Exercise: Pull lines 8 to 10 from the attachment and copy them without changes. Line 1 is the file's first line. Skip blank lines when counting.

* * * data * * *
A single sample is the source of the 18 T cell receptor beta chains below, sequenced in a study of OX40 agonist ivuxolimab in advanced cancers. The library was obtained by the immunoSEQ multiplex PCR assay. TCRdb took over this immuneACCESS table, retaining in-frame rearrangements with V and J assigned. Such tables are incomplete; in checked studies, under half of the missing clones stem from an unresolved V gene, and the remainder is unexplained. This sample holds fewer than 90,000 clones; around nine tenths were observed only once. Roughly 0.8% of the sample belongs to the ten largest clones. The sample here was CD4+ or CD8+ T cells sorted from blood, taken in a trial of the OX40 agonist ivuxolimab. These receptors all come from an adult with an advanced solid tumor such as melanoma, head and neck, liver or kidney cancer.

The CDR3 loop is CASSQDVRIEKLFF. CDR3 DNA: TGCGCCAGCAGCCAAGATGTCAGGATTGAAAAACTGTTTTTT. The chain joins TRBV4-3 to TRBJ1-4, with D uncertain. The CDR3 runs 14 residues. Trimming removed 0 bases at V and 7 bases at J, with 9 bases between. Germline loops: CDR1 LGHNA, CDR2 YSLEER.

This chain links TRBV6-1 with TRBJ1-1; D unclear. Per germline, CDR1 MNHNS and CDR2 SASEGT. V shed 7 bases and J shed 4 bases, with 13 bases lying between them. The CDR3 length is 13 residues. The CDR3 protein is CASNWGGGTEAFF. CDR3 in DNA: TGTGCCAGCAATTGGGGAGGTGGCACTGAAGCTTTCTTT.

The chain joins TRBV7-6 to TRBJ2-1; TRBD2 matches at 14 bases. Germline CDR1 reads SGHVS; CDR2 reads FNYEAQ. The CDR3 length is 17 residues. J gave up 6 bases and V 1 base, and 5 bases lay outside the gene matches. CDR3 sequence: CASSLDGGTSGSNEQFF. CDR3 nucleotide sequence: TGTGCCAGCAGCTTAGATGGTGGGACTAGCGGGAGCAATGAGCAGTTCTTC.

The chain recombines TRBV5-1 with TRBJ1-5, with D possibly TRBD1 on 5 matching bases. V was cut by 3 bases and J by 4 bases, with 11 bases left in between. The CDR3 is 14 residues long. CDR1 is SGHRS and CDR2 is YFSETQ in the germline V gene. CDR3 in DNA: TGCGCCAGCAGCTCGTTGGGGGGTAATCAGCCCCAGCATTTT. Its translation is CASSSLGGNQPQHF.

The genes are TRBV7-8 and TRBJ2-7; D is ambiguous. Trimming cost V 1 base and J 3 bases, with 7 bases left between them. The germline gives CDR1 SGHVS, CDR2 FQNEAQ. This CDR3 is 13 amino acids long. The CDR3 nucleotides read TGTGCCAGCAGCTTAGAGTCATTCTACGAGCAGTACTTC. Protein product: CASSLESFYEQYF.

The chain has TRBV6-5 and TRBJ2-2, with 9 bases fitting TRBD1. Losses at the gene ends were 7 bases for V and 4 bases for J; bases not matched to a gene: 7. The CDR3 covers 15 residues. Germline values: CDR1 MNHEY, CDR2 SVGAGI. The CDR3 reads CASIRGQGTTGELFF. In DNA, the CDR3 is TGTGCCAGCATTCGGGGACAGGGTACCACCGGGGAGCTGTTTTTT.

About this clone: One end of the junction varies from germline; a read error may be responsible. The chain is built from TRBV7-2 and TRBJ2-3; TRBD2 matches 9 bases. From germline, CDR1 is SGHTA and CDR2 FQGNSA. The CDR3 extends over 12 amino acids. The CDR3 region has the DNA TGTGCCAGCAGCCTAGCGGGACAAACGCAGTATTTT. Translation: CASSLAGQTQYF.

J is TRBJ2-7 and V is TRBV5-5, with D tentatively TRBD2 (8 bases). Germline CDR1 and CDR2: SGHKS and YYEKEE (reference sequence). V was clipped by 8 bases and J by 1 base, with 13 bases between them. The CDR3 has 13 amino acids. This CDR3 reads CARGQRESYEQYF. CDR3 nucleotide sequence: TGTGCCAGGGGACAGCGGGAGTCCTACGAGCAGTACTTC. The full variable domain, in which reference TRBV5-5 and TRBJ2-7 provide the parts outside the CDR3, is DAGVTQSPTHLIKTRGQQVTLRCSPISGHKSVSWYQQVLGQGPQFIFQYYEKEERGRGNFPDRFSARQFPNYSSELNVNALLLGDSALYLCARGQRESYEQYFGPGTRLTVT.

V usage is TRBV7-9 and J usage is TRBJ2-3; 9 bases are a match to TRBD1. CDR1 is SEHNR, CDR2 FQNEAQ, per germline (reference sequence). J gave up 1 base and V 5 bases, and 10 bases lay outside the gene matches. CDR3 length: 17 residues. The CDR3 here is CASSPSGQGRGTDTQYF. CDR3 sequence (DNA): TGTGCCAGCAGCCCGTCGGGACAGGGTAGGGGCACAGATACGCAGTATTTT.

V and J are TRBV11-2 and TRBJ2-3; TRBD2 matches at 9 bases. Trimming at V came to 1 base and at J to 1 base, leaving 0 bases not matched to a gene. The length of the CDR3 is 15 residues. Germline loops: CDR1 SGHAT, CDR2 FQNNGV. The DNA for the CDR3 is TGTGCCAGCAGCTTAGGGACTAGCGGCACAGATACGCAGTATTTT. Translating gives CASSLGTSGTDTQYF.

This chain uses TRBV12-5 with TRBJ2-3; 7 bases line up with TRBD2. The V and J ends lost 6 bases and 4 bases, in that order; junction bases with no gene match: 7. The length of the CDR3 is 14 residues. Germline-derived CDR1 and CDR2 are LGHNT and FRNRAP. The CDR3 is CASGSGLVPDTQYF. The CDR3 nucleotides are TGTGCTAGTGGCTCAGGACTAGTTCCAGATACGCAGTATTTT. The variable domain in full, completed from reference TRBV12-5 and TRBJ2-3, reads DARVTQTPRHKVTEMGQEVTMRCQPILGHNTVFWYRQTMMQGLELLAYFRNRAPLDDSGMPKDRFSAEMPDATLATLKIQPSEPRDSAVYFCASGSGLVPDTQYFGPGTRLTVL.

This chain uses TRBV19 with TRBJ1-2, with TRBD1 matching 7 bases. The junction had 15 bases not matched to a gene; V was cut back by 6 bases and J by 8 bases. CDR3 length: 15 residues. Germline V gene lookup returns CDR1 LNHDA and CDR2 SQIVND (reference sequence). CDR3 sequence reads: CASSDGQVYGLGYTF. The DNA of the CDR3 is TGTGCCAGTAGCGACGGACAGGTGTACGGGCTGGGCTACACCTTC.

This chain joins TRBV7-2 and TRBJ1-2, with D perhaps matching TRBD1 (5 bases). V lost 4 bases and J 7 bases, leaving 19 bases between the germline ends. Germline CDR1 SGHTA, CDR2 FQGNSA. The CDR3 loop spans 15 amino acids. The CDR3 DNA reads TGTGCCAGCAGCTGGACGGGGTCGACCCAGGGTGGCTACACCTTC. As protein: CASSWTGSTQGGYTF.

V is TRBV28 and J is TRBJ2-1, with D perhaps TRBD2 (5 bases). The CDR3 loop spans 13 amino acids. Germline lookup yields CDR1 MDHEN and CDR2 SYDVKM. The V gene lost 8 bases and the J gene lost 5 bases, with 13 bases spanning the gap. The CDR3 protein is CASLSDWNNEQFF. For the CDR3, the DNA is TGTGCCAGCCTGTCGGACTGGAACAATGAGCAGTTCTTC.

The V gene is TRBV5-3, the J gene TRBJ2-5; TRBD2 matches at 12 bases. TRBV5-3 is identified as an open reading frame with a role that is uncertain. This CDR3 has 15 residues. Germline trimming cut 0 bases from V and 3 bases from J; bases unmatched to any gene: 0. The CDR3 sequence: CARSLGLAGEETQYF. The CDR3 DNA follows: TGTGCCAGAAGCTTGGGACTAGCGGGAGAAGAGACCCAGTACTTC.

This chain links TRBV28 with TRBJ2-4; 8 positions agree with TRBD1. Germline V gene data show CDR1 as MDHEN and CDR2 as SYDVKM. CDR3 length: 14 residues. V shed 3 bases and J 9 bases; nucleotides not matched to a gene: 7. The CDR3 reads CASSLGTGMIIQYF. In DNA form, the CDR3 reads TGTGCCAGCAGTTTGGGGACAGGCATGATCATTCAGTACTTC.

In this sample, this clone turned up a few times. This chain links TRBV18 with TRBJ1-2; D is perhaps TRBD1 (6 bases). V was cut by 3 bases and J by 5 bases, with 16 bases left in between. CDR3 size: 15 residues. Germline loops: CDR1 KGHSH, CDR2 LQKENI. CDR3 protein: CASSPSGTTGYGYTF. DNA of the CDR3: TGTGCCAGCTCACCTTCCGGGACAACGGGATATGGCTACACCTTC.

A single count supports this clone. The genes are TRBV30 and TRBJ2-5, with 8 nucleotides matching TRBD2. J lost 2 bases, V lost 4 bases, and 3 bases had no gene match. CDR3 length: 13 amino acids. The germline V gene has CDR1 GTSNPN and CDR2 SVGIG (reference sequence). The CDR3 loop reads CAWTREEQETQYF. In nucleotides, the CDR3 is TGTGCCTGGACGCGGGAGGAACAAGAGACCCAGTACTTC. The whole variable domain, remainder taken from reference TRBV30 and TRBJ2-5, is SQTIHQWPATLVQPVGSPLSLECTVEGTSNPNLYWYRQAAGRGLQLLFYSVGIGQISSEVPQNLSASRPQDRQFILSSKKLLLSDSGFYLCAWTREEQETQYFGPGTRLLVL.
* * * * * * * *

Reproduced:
About this clone: One end of the junction varies from germline; a read error may be responsible. The chain is built from TRBV7-2 and TRBJ2-3; TRBD2 matches 9 bases. From germline, CDR1 is SGHTA and CDR2 FQGNSA. The CDR3 extends over 12 amino acids. The CDR3 region has the DNA TGTGCCAGCAGCCTAGCGGGACAAACGCAGTATTTT. Translation: CASSLAGQTQYF.

J is TRBJ2-7 and V is TRBV5-5, with D tentatively TRBD2 (8 bases). Germline CDR1 and CDR2: SGHKS and YYEKEE (reference sequence). V was clipped by 8 bases and J by 1 base, with 13 bases between them. The CDR3 has 13 amino acids. This CDR3 reads CARGQRESYEQYF. CDR3 nucleotide sequence: TGTGCCAGGGGACAGCGGGAGTCCTACGAGCAGTACTTC. The full variable domain, in which reference TRBV5-5 and TRBJ2-7 provide the parts outside the CDR3, is DAGVTQSPTHLIKTRGQQVTLRCSPISGHKSVSWYQQVLGQGPQFIFQYYEKEERGRGNFPDRFSARQFPNYSSELNVNALLLGDSALYLCARGQRESYEQYFGPGTRLTVT.

V usage is TRBV7-9 and J usage is TRBJ2-3; 9 bases are a match to TRBD1. CDR1 is SEHNR, CDR2 FQNEAQ, per germline (reference sequence). J gave up 1 base and V 5 bases, and 10 bases lay outside the gene matches. CDR3 length: 17 residues. The CDR3 here is CASSPSGQGRGTDTQYF. CDR3 sequence (DNA): TGTGCCAGCAGCCCGTCGGGACAGGGTAGGGGCACAGATACGCAGTATTTT.